Posted in charter school, eduation reform, education, education policy, education reform, policy, school choice, school reform

Chipping Away at Charter School Myths, One Canard at a Time…

As the Founder of Performance Academies representing 13 successful charter schools in Ohio and Michigan, we work with some these states’ academically neediest students.  Our 10 Ohio schools educate 2600 students alone who are 89% low income, 87% minority, and 23% special education. Yet our students consistently demonstrate academic progress and achievement. Six of our Ohio schools received an A or B in value added growth on the new state report card. Our Toledo school was a top performer on the 3rd grade OAA in the Toledo area, and nearly all of our schools had few or no students retained in 3rd grade under the new Third Grade Reading Guarantee. Sixty-nine of our Columbus area middle school students were accepted into top performing high schools last year, including Cristo Rey, the Graham School, Metro High School, the Charles School, and the prestigious Columbus Academy.  Significantly, our internal data shows that the longer students are enrolled in our schools, the higher their academic performance becomes.

In Michigan, we are seeing similar positive results. Three years ago the State of Michigan created a recovery school district, the Education Achievement Authority, which assumed control of the 15 lowest performing public schools in Michigan—all, not surprisingly, in Detroit. Performance Academies submitted and won a RFP to convert three of these campuses to charter schools. Proficiency rates at these campuses were at 0% in reading and math. Violence was high, attendance was low, and learning was nonexistent. Yet in two short years we have been moving these campuses out of failing status, pulling one out of priority status in the first year in the nation’s worst zip code for crime and violence, and all 3 are among the 3 highest performing K-8 campuses within the 15-school group.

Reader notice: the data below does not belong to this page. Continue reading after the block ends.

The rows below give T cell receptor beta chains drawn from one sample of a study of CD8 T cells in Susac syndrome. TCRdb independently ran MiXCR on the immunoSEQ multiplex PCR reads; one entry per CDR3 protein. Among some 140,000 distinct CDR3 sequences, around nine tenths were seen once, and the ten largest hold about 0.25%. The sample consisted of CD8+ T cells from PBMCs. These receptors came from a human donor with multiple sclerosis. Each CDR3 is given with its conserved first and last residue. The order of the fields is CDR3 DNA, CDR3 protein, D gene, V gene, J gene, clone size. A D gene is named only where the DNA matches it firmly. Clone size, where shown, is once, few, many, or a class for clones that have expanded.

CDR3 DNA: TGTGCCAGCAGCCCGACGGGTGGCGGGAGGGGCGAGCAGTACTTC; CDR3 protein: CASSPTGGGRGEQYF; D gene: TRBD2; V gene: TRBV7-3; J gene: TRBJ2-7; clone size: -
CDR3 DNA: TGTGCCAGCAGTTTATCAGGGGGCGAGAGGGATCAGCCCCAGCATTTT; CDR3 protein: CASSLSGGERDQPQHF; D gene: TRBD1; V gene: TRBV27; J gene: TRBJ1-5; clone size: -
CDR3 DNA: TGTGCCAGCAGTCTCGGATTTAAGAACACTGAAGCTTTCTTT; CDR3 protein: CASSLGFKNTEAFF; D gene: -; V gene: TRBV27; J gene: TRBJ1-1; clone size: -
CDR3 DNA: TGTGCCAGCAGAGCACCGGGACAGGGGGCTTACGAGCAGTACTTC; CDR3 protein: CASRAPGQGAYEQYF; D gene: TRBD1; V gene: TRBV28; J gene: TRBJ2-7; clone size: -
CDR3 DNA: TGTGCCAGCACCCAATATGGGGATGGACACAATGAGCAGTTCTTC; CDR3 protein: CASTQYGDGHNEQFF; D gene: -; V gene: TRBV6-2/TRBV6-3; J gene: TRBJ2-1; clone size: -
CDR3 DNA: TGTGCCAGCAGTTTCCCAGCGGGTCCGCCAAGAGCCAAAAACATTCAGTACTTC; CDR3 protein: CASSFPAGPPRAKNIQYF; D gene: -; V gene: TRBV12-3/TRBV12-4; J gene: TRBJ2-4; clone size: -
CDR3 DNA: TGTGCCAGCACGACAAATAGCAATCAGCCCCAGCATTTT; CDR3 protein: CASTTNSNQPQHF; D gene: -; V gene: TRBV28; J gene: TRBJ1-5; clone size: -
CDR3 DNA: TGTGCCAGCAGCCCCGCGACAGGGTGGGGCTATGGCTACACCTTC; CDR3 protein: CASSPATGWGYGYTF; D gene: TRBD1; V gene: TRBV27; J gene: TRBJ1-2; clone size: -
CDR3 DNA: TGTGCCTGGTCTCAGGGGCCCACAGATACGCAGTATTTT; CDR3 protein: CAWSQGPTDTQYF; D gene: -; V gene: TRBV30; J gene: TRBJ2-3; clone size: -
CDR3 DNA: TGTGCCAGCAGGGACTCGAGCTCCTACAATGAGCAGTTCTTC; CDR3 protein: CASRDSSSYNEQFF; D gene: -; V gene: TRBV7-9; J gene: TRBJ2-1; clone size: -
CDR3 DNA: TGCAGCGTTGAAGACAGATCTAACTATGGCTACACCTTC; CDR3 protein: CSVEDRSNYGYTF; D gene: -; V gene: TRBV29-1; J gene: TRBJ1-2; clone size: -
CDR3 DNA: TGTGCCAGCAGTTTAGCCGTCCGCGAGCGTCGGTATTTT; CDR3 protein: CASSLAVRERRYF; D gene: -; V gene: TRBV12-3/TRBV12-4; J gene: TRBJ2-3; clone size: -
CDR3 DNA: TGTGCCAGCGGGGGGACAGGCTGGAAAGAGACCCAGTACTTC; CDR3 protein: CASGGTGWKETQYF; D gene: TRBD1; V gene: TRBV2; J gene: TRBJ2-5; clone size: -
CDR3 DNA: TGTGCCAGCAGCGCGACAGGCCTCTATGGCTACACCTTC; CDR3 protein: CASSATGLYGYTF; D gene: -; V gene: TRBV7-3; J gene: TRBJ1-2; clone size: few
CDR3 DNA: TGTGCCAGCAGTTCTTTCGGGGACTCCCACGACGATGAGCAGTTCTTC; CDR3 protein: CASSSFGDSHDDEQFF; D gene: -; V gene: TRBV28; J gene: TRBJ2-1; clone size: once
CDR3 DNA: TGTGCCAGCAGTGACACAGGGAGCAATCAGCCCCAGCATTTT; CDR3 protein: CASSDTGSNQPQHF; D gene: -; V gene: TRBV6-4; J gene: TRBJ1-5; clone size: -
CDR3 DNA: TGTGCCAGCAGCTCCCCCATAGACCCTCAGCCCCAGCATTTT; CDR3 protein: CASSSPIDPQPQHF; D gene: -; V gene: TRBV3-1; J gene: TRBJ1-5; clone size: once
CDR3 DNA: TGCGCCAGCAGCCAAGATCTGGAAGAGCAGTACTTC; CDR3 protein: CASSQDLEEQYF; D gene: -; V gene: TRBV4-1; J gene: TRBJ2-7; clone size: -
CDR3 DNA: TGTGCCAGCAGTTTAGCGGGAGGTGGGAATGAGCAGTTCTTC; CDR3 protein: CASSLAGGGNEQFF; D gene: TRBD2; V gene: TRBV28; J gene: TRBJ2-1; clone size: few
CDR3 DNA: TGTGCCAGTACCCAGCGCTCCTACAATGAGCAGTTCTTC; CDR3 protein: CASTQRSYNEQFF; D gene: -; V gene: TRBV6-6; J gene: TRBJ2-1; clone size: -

While Performance Academies has its own unique story, Performance Academies is not unique in that, like many other Ohio and Michigan charter schools, the charters serve an urban and largely at-risk population of students.

One of the biggest and oldest canards about charter schools is that they “cream the best students.” I saw this statement repeated just last week in the Huffington Post. They said, “With few exceptions, charters cherry-pick their students, admitting only those students who do well on tests,” This was written by Frank Breslin, a retired New Jersey school teacher with a regular column there. The truth couldn’t be any more different.

Kids enroll in charter schools more often than not because they have had a bad experience elsewhere. They’ve been bullied, ignored, or unsuccessful for some other reason. Think about it . . . why would a family leave a school if they were happy with it and were successful behaviorally and academically? They wouldn’t. They don’t. It’s the bad experiences and the unhappiness that drive families to charters.  In most cases, this unhappiness is reflected in low student performance data.

Yet at a charter school, these students thrive. They thrive because our charters offer a safe, secure learning environment where students get their needs met, where parents matter, where parents have real opportunities to be involved, where principals and teachers respond and communicate and listen to their concerns, where staff know their children, and most importantly, where student needs are put first, not the needs of the grown ups.

And so, who is responsible for turning around the academic lives of these students? Our teachers. They know this, and, like charters more broadly, charter school teachers are on the front lines of closing student achievement gaps—reaching out to these previously academically or behaviorally unsuccessful students and giving them a fresh start in learning. Given the strong connection between K-12 learning and future life expectations, it is not too much say that our teachers give these students, who’ve not been successful elsewhere, a fresh start at life.

That is something to celebrate!

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